To make sure you’re not sprinting to town in a panic after forgetting those all-important things, we’ve compiled a list of essentials.

What do I need for uni?

Formal documents you just can’t leave without

First things first, you’ll need all your essential documents organized and ready at hand. Try to have these kept neatly in one place and are kept up to date. These might take up precious storage space, but you’ll thank us later, promise…

  • ID (passport or driving licence) – you’ll need these for exams, to register for things like events and clubs, to gain access into buildings, for nights out and much more
  • Bank and discount cards, including student cards – you don’t want to a) have to ask your new housemates to borrow money and b), be missing out on any hefty discounts during freshers’ week!
  • University documents confirming your place, enrolment forms and any student finance documentation…just in case you look a little than before summer
  • Health documents, for example repeat prescriptions, medical insurance policies or other important information
  • Copies of rental agreements, insurance, proof of residence, and student visas if applicable. You may also need to install an app like Glide to make sure you’re splitting utility bills evenly amongst housemates, or a general budgeting app to track your spending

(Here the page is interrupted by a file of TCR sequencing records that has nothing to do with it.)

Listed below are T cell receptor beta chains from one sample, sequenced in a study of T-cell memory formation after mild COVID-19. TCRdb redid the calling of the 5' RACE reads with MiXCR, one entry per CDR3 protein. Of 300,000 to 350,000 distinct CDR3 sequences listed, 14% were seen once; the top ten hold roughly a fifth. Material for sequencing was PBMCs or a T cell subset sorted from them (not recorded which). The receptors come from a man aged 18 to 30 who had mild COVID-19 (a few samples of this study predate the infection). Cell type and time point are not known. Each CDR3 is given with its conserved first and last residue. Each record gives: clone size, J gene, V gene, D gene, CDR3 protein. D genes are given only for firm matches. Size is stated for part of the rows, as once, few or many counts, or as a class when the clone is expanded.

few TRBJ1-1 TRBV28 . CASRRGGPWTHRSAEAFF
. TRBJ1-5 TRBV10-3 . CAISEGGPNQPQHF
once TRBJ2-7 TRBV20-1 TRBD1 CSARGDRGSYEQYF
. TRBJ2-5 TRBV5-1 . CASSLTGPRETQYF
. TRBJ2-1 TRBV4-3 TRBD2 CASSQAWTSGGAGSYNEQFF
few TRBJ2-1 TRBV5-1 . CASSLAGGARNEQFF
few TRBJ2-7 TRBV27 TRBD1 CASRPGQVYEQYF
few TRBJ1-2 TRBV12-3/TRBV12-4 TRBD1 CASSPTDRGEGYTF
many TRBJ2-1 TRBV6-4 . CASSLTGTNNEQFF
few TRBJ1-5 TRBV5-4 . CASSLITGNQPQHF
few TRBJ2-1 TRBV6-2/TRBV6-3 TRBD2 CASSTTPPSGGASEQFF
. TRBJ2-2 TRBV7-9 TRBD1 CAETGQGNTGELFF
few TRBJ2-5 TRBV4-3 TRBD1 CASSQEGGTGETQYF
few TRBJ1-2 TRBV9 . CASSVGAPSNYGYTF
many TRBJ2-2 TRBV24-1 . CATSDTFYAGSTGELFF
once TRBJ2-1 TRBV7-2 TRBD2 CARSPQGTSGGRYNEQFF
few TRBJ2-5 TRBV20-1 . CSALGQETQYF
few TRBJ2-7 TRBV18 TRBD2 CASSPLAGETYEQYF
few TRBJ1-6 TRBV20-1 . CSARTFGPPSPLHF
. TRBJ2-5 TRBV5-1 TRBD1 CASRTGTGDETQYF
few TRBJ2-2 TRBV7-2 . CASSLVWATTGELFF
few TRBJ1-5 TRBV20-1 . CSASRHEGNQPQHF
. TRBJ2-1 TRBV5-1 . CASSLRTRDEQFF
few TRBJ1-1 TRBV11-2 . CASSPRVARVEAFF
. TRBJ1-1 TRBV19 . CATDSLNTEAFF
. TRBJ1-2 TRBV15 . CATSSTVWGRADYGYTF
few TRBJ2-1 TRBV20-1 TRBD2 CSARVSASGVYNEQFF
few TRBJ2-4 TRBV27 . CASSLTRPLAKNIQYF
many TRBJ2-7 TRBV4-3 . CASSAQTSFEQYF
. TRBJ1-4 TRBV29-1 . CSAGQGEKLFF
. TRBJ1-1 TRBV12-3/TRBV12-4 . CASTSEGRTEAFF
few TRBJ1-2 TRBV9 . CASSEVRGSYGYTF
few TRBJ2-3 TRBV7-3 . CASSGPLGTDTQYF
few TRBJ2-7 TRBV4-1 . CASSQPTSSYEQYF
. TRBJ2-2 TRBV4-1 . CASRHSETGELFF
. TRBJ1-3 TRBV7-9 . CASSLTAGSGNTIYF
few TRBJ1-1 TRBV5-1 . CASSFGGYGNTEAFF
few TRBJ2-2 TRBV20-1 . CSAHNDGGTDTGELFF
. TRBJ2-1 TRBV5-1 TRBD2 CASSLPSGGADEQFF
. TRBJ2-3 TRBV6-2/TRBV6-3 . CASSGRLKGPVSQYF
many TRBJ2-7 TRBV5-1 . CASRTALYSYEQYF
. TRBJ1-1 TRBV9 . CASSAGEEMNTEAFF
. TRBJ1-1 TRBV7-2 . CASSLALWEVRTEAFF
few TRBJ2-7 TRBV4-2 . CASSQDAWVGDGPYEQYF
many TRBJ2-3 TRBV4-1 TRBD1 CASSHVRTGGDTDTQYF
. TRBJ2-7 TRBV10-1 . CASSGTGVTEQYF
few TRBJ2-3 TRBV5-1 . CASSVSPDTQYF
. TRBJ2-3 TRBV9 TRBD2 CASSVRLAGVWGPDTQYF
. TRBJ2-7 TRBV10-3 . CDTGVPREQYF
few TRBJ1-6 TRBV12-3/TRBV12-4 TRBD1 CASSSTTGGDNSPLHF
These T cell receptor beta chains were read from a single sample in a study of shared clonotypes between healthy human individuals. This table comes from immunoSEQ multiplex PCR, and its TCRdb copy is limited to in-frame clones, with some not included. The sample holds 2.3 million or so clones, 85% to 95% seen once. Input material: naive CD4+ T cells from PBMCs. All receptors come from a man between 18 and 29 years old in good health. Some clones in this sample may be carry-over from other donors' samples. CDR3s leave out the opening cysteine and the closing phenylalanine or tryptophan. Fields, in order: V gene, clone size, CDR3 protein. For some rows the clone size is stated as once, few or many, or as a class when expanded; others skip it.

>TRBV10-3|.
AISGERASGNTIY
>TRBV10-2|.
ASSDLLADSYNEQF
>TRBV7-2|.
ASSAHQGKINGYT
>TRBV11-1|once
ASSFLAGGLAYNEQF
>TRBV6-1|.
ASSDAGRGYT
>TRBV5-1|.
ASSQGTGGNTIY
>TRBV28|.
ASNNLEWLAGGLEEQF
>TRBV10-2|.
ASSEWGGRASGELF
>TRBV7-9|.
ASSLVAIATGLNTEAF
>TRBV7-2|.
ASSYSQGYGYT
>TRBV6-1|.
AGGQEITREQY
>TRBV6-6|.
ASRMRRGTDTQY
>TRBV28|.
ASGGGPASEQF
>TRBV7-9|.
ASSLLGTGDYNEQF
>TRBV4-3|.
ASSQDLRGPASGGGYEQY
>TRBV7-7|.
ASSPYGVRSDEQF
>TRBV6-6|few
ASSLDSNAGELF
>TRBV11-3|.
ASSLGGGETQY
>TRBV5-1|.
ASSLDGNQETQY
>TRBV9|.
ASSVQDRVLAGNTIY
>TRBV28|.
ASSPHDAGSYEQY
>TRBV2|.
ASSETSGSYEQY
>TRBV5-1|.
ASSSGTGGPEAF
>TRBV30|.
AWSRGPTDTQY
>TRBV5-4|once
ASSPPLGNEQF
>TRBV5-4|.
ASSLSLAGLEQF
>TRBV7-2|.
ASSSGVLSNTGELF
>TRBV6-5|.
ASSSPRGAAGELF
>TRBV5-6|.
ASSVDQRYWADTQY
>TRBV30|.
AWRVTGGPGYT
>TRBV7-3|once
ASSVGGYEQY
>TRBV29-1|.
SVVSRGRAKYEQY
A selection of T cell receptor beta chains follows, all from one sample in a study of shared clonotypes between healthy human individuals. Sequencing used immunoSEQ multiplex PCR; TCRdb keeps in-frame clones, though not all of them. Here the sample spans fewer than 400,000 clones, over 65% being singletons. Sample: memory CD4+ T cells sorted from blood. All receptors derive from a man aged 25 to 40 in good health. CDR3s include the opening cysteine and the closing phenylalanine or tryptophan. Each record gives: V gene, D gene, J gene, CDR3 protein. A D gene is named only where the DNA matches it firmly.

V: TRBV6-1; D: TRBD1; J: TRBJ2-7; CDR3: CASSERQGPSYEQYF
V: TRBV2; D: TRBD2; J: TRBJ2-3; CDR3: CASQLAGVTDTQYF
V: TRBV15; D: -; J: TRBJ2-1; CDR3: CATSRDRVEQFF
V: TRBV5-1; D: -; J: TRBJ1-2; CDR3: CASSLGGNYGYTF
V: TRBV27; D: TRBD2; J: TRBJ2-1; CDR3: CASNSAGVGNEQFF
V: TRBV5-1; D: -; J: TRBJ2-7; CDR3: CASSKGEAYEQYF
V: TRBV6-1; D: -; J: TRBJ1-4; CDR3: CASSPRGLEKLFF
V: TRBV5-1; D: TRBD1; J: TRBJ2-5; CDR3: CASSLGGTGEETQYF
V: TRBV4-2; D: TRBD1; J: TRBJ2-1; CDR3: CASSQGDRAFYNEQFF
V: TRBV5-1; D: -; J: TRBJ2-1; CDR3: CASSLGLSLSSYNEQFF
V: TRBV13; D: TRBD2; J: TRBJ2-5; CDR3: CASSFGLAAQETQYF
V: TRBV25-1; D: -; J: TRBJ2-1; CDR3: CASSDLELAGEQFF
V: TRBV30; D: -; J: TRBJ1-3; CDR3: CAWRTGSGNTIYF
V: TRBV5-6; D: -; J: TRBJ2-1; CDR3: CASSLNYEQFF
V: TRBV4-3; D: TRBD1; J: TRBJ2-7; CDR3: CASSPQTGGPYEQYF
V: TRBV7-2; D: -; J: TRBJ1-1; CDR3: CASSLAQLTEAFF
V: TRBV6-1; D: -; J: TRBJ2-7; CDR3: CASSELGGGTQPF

Electrical essentials

Whatever your living circumstances, you’ll probably need to bring a few key gadgets, although this depends on your unique needs:

  • A pair of good headphones – these block out noisy neighbours or housemates and let you study in peace when you need to, or have a much-needed nap after a night out
  • Laptop – use this to study, but also watch TV series’ without taking up too much precious space
  • Portable Speakers – let’s be honest, you’ll need a quick and easy way to play music for house parties that’s easy to transport!

Kitchen bits and pieces

What you’ll need to bring depends a lot on the kind of accommodation you’re moving into, but it’s always better to err on the side of caution and bring slightly more than you think you’ll need, just in case your things go walkabout.

  • Cutlery – bring just two each of knives, spoons, and forks to start with, to avoid unnecessarily heavy bags. You’ll also need one sharp knife at a minimum, and more if you’re keen on cooking. These are cheap and easily accessible though if you did need to buy more.
  • A plate, bowl, mug, and glass – bring more if you’re not a fan of washing up
  • Don’t forget scissors, tongs, a ladle (soup is classic student food), measuring jug, can opener, and a bottle opener (again, there will be house parties…)
  • Bring a few pieces of Tupperware, Ziploc bags and a chopping board for those leftovers
  • For pots and pans, you can get by with a single wok or frying pan to multitask, and possibly a colander and cheese grater
  • Oven gloves and tea towel
  • Washing up liquid and washing up sponge (Dishmatics are good if you want to unleash your inner Mrs Hinch)
  • Bin bags, including compost bags if you use these
  • Tinfoil and cling film

Bedroom necessities